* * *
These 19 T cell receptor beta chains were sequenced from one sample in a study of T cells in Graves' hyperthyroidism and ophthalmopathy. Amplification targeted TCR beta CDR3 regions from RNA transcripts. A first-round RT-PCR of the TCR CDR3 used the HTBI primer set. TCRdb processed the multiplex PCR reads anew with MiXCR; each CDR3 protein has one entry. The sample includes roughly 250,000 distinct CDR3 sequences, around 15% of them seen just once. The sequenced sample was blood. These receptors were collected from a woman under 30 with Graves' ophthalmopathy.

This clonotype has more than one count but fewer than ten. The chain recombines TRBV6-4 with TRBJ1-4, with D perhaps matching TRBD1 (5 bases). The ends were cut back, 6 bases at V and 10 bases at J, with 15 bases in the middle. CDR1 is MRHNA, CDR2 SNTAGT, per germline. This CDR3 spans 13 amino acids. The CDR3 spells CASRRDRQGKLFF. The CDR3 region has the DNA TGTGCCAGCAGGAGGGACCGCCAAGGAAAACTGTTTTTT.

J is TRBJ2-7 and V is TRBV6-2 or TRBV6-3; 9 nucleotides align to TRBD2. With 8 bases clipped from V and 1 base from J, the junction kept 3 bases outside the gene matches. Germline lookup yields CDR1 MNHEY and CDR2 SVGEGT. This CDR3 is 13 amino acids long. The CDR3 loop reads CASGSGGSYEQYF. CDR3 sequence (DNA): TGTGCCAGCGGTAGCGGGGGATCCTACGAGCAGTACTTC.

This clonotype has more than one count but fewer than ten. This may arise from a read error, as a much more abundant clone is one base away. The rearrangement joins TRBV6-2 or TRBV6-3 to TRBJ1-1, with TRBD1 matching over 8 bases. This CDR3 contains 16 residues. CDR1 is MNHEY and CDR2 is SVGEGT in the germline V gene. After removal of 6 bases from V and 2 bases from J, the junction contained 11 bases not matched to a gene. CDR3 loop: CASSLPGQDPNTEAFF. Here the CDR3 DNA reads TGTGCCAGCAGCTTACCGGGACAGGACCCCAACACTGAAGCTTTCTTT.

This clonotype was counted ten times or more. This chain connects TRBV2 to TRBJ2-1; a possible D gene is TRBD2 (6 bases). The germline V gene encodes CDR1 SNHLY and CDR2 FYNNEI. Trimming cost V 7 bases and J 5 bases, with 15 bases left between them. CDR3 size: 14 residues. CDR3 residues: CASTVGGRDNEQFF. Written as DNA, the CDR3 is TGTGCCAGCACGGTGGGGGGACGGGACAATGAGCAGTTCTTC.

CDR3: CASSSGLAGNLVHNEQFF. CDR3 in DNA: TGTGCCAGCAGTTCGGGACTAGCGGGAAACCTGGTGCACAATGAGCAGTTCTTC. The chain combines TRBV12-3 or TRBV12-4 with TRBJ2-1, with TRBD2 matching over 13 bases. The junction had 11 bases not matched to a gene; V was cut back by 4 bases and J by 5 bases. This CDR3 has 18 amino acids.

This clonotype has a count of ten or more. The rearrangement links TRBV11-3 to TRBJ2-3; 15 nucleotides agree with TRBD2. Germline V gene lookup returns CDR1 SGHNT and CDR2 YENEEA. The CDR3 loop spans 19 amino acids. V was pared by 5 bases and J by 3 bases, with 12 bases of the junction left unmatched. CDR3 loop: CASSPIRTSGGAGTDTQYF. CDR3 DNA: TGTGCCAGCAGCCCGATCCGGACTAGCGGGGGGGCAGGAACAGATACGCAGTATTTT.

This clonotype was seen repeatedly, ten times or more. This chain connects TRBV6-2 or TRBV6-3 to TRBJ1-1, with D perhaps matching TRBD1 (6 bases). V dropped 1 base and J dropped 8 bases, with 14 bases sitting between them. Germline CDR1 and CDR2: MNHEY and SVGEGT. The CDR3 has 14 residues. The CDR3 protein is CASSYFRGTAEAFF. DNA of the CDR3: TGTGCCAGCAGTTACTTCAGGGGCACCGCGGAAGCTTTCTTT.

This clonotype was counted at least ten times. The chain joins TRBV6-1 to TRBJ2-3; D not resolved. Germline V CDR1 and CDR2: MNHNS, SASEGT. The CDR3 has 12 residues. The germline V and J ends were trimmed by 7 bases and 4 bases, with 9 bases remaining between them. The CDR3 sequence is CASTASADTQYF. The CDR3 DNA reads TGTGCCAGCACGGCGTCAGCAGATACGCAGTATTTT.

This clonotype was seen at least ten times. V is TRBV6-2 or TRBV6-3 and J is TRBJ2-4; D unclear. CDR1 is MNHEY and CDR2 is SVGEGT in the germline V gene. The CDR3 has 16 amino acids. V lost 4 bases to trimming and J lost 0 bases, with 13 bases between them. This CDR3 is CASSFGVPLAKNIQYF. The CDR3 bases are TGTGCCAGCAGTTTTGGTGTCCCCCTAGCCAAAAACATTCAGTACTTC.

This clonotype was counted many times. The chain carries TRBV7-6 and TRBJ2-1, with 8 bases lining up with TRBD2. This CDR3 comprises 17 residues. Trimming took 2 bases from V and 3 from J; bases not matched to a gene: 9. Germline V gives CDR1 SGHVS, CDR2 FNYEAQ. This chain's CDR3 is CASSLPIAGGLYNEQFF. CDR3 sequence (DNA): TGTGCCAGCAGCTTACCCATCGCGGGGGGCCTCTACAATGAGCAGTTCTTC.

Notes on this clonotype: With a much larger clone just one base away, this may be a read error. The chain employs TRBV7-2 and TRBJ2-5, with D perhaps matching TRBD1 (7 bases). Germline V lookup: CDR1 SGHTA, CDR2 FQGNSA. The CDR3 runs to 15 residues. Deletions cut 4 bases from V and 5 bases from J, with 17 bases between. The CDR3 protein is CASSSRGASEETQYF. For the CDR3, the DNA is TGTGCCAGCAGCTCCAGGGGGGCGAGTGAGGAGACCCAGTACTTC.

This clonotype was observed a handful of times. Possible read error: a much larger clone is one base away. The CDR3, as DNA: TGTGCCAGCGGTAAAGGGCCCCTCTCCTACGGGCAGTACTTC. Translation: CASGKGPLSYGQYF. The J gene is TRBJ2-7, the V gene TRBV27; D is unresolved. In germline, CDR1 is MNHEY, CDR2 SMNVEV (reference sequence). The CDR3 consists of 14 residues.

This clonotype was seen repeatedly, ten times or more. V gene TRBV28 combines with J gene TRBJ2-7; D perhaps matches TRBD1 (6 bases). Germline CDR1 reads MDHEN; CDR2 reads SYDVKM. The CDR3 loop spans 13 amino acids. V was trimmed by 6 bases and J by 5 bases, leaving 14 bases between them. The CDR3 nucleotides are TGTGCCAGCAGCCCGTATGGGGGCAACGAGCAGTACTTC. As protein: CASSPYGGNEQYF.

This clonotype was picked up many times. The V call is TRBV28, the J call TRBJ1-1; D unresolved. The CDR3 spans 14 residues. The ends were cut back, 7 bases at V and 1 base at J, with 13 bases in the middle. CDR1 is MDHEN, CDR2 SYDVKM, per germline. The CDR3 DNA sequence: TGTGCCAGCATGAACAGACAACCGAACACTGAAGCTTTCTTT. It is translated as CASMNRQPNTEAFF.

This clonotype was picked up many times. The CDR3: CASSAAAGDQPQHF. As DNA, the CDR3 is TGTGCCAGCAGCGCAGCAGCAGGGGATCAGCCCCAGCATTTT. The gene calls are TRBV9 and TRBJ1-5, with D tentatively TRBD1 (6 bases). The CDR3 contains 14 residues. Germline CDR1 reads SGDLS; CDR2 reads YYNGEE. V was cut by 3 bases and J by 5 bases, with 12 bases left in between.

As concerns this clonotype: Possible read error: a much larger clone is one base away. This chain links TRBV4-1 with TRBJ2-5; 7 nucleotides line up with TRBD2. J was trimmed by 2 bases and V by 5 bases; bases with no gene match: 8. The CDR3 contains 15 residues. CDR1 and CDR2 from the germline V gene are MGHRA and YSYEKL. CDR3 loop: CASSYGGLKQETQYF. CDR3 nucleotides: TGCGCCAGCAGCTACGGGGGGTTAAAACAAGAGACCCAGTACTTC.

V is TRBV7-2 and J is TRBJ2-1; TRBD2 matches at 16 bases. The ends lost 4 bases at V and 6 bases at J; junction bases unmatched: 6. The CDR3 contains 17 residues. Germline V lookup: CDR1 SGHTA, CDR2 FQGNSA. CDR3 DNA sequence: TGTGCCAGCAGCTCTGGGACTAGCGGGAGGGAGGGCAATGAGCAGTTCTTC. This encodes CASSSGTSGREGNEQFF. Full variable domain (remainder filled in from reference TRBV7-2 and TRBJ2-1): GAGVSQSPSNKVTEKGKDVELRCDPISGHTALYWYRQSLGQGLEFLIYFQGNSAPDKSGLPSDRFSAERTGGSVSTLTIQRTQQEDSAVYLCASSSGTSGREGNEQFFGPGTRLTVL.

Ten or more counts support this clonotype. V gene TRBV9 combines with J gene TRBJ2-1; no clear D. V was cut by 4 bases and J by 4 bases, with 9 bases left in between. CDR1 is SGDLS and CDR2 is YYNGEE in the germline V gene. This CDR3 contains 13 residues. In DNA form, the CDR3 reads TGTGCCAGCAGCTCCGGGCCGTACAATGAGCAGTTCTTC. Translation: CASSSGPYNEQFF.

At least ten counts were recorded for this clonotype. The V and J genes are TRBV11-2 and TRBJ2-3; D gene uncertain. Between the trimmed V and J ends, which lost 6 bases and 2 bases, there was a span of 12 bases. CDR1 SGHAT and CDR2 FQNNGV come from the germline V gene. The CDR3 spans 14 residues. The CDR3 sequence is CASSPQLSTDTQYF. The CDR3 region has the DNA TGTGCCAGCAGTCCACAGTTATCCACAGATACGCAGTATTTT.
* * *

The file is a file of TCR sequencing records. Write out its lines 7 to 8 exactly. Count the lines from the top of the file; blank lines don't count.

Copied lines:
This clonotype has a count of ten or more. The rearrangement links TRBV11-3 to TRBJ2-3; 15 nucleotides agree with TRBD2. Germline V gene lookup returns CDR1 SGHNT and CDR2 YENEEA. The CDR3 loop spans 19 amino acids. V was pared by 5 bases and J by 3 bases, with 12 bases of the junction left unmatched. CDR3 loop: CASSPIRTSGGAGTDTQYF. CDR3 DNA: TGTGCCAGCAGCCCGATCCGGACTAGCGGGGGGGCAGGAACAGATACGCAGTATTTT.

This clonotype was seen repeatedly, ten times or more. This chain connects TRBV6-2 or TRBV6-3 to TRBJ1-1, with D perhaps matching TRBD1 (6 bases). V dropped 1 base and J dropped 8 bases, with 14 bases sitting between them. Germline CDR1 and CDR2: MNHEY and SVGEGT. The CDR3 has 14 residues. The CDR3 protein is CASSYFRGTAEAFF. DNA of the CDR3: TGTGCCAGCAGTTACTTCAGGGGCACCGCGGAAGCTTTCTTT.